Literary Lagniappe

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My character is afraid of flying – now what? by Cassandra Carr


In my recent release Public Affairs, I decided my hero had to be afraid of flying. There are legitimate, though not entirely rational reasons for his fear, but it was necessary to the plot. Okay, that’s great. Makes him interesting. But how, as a writer, do I say something more than “He’s afraid of flying.” How can I make this point part of the story and actually advance the plot?
What I decided to do was give my hero a really cool car. In the story, the hero is about eight hours away from home for most of the time, and he’s driven, since he won’t fly. He’s also well-off, so I looked for a car that “matched” him. Sure, I could’ve thrown him in a Lexus or something, but when there are so many cool, classic cars, why would I do that?
I was on the hunt. I rejected car after car, tearing through the Internet. The hunt took me most of an afternoon, mainly because I kept rabbit-holing – Oh! This one is cool! No, this one! Crap, that’s not right, keep going. You get the point.
What did I find? A 1963 Porsche. But not just a 1963 Porsche. A 1963 Porsche 356C series edition. Huh? Why did I settle on that particular car?
So I could write this:

He pointed to the car. “Tell me about her.”

Without hesitation, Val said, “It’s a 1963 356 series. Series C, to be exact.”

Nate’s eyebrows were about to push into the hair on top of his head and his lower torso region was rapidly heating as he listened to her smooth voice.

“Pushrod engine, less than twenty thousand made. The flat-faced hubcaps distinguish them from the original 356 series, as does the larger coupe light.”

“I’m impressed.” That’s the sexiest thing a woman has ever said to me. Smart, beautiful, and she knows classic cars. A lethal combination, at least for him, so it would seem. He leaned over her, pressing into her personal space just a little. She didn’t back down and his groin stirred further. Val might be a very dangerous distraction. Fortunately he was an adrenaline junkie. Nate pulled the passenger door open. “Get in.” His voice came out rough and husky and he could swear he saw those amazing eyes darken for a moment.

Why was that important to write? Because that little vignette establishes my heroine as different from the women my hero usually meets in his line of work, who tend to be rather vapid. He’s instantly intrigued, and the sexual tension really starts to ramp up from there.

All because of a classic car and my hero being afraid of flying.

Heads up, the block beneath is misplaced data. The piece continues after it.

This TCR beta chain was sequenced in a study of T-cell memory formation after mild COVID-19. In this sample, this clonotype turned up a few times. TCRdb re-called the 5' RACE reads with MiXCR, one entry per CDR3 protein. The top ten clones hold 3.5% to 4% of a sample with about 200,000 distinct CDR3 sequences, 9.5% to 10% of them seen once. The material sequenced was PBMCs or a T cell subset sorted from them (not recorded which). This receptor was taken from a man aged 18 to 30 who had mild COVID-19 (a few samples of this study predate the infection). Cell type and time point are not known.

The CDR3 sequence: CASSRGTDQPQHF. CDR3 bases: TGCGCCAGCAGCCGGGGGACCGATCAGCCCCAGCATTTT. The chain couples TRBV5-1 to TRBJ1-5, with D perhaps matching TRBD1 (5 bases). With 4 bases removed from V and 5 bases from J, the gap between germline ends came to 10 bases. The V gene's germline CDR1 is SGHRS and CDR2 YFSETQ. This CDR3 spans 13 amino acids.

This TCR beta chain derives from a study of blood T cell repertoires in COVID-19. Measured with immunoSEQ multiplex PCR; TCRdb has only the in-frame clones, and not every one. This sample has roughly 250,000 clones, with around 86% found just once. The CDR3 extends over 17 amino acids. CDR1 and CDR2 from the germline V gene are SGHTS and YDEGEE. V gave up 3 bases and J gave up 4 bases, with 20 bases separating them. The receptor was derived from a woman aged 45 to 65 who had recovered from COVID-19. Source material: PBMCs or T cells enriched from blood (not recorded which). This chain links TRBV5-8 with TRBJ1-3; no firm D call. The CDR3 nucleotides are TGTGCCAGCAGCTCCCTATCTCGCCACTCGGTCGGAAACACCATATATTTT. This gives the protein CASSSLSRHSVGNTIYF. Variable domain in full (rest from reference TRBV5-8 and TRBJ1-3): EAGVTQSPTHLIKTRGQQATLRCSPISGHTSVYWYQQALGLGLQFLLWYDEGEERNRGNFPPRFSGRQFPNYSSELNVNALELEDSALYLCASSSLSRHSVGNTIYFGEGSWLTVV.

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Public Affairs

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About Cassandra:
Cassandra Carr is a multi-award winning romance writer. When not writing she enjoys watching hockey and hanging out online. Cassandra’s books have won numerous “Best Book Of” awards and her novella Unexpected Top was nominated in the E-book Erotic Romance category of RT’s Reviewers’ Choice Awards.

She thinks the best part of being a writer is how she writes about love and sex while most others struggle with daily commutes, micro-managing bosses and cranky co-workers. Her inspiration comes from everywhere, but she’d particularly like to thank the Buffalo Sabres, the hockey team near and dear to her heart.
To learn more about Cassandra, check out her website at; like her on Facebook at, or follow her on Twitter at

Author: Lisa Fox

World-renowned neurosurgeon, master chef, secret member of American royalty, seducer of legions of beautiful, outrageously sexy angels and demons and vampires and werewolves and the occasional pirate, Lisa Fox has done it all… in her own mind. In reality, she can generally be found at her desk with a cup of coffee close at hand. Or maybe a martini. It really depends on the day.

4 thoughts on “My character is afraid of flying – now what? by Cassandra Carr

  1. Who needs to fly when you have a HOT car like that? Lol! Thanks for hanging out with is today, Cassandra!

  2. I love guys with sexy cars! I would drive every where if I had that car. Thanks for sharing and can’t wait to read more.

  3. Cassandra, thank you for being an author who thinks about characterization. Sometimes I’m reading a book, and things are going on with characters that come out of left field, with seeming little thought to the hows and whys. I’m glad to see Nate and Val are going to have a wild ride that fits who they are. Thanks for sharing with us!

  4. I love that you get lost in your research – it is reflected in your writing. It is often the details that can save a book from being just another non-unique book I’ve read.

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